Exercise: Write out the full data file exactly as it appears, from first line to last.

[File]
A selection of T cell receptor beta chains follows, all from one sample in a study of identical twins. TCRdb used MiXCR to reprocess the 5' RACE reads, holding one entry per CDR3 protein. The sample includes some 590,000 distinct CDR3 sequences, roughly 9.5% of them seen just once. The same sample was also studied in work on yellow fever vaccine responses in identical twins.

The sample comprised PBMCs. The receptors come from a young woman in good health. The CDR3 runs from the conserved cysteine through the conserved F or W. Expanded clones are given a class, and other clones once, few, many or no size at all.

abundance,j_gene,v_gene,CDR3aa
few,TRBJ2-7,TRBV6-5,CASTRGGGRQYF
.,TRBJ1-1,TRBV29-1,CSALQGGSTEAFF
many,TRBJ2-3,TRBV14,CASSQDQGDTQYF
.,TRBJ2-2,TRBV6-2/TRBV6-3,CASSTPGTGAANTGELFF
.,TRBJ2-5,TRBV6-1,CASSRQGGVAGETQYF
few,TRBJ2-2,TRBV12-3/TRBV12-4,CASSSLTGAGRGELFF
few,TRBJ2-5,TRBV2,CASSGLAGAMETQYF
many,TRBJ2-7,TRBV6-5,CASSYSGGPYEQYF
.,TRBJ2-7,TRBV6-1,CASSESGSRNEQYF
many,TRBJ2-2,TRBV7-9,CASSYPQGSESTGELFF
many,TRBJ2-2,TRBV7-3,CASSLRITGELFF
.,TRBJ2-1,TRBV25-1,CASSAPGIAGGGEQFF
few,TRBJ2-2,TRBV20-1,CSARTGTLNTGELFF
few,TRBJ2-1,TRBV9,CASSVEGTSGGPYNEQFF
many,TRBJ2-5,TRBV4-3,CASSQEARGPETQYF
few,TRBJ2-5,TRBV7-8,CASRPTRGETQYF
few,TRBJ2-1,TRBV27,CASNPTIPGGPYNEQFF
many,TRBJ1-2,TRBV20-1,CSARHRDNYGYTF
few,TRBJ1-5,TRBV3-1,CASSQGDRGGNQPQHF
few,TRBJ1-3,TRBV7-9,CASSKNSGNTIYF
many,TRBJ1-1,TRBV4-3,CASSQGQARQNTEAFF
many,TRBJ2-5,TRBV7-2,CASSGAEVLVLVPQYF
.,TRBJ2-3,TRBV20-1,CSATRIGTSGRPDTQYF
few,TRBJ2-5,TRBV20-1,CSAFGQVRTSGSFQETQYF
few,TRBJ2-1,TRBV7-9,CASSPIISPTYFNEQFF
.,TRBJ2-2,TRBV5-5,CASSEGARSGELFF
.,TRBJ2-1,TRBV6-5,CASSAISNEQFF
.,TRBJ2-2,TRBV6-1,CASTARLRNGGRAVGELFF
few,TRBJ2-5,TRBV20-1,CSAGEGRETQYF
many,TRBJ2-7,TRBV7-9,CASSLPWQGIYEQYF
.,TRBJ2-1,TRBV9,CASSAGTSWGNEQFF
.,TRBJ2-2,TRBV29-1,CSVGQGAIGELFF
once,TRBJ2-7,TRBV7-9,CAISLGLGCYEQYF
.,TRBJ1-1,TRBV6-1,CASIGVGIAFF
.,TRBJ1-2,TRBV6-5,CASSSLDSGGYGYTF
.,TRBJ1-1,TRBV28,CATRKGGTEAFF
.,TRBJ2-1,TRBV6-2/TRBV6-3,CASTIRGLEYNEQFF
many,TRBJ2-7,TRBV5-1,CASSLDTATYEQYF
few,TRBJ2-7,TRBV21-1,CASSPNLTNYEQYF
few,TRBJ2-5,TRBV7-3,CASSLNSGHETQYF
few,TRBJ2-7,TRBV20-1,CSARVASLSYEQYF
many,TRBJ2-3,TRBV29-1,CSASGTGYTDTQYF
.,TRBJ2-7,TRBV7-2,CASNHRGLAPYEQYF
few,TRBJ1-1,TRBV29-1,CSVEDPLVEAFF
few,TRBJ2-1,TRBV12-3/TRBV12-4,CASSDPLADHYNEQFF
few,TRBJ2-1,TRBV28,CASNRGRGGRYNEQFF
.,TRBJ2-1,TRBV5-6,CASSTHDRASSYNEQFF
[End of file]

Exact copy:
A selection of T cell receptor beta chains follows, all from one sample in a study of identical twins. TCRdb used MiXCR to reprocess the 5' RACE reads, holding one entry per CDR3 protein. The sample includes some 590,000 distinct CDR3 sequences, roughly 9.5% of them seen just once. The same sample was also studied in work on yellow fever vaccine responses in identical twins.

The sample comprised PBMCs. The receptors come from a young woman in good health. The CDR3 runs from the conserved cysteine through the conserved F or W. Expanded clones are given a class, and other clones once, few, many or no size at all.

abundance,j_gene,v_gene,CDR3aa
few,TRBJ2-7,TRBV6-5,CASTRGGGRQYF
.,TRBJ1-1,TRBV29-1,CSALQGGSTEAFF
many,TRBJ2-3,TRBV14,CASSQDQGDTQYF
.,TRBJ2-2,TRBV6-2/TRBV6-3,CASSTPGTGAANTGELFF
.,TRBJ2-5,TRBV6-1,CASSRQGGVAGETQYF
few,TRBJ2-2,TRBV12-3/TRBV12-4,CASSSLTGAGRGELFF
few,TRBJ2-5,TRBV2,CASSGLAGAMETQYF
many,TRBJ2-7,TRBV6-5,CASSYSGGPYEQYF
.,TRBJ2-7,TRBV6-1,CASSESGSRNEQYF
many,TRBJ2-2,TRBV7-9,CASSYPQGSESTGELFF
many,TRBJ2-2,TRBV7-3,CASSLRITGELFF
.,TRBJ2-1,TRBV25-1,CASSAPGIAGGGEQFF
few,TRBJ2-2,TRBV20-1,CSARTGTLNTGELFF
few,TRBJ2-1,TRBV9,CASSVEGTSGGPYNEQFF
many,TRBJ2-5,TRBV4-3,CASSQEARGPETQYF
few,TRBJ2-5,TRBV7-8,CASRPTRGETQYF
few,TRBJ2-1,TRBV27,CASNPTIPGGPYNEQFF
many,TRBJ1-2,TRBV20-1,CSARHRDNYGYTF
few,TRBJ1-5,TRBV3-1,CASSQGDRGGNQPQHF
few,TRBJ1-3,TRBV7-9,CASSKNSGNTIYF
many,TRBJ1-1,TRBV4-3,CASSQGQARQNTEAFF
many,TRBJ2-5,TRBV7-2,CASSGAEVLVLVPQYF
.,TRBJ2-3,TRBV20-1,CSATRIGTSGRPDTQYF
few,TRBJ2-5,TRBV20-1,CSAFGQVRTSGSFQETQYF
few,TRBJ2-1,TRBV7-9,CASSPIISPTYFNEQFF
.,TRBJ2-2,TRBV5-5,CASSEGARSGELFF
.,TRBJ2-1,TRBV6-5,CASSAISNEQFF
.,TRBJ2-2,TRBV6-1,CASTARLRNGGRAVGELFF
few,TRBJ2-5,TRBV20-1,CSAGEGRETQYF
many,TRBJ2-7,TRBV7-9,CASSLPWQGIYEQYF
.,TRBJ2-1,TRBV9,CASSAGTSWGNEQFF
.,TRBJ2-2,TRBV29-1,CSVGQGAIGELFF
once,TRBJ2-7,TRBV7-9,CAISLGLGCYEQYF
.,TRBJ1-1,TRBV6-1,CASIGVGIAFF
.,TRBJ1-2,TRBV6-5,CASSSLDSGGYGYTF
.,TRBJ1-1,TRBV28,CATRKGGTEAFF
.,TRBJ2-1,TRBV6-2/TRBV6-3,CASTIRGLEYNEQFF
many,TRBJ2-7,TRBV5-1,CASSLDTATYEQYF
few,TRBJ2-7,TRBV21-1,CASSPNLTNYEQYF
few,TRBJ2-5,TRBV7-3,CASSLNSGHETQYF
few,TRBJ2-7,TRBV20-1,CSARVASLSYEQYF
many,TRBJ2-3,TRBV29-1,CSASGTGYTDTQYF
.,TRBJ2-7,TRBV7-2,CASNHRGLAPYEQYF
few,TRBJ1-1,TRBV29-1,CSVEDPLVEAFF
few,TRBJ2-1,TRBV12-3/TRBV12-4,CASSDPLADHYNEQFF
few,TRBJ2-1,TRBV28,CASNRGRGGRYNEQFF
.,TRBJ2-1,TRBV5-6,CASSTHDRASSYNEQFF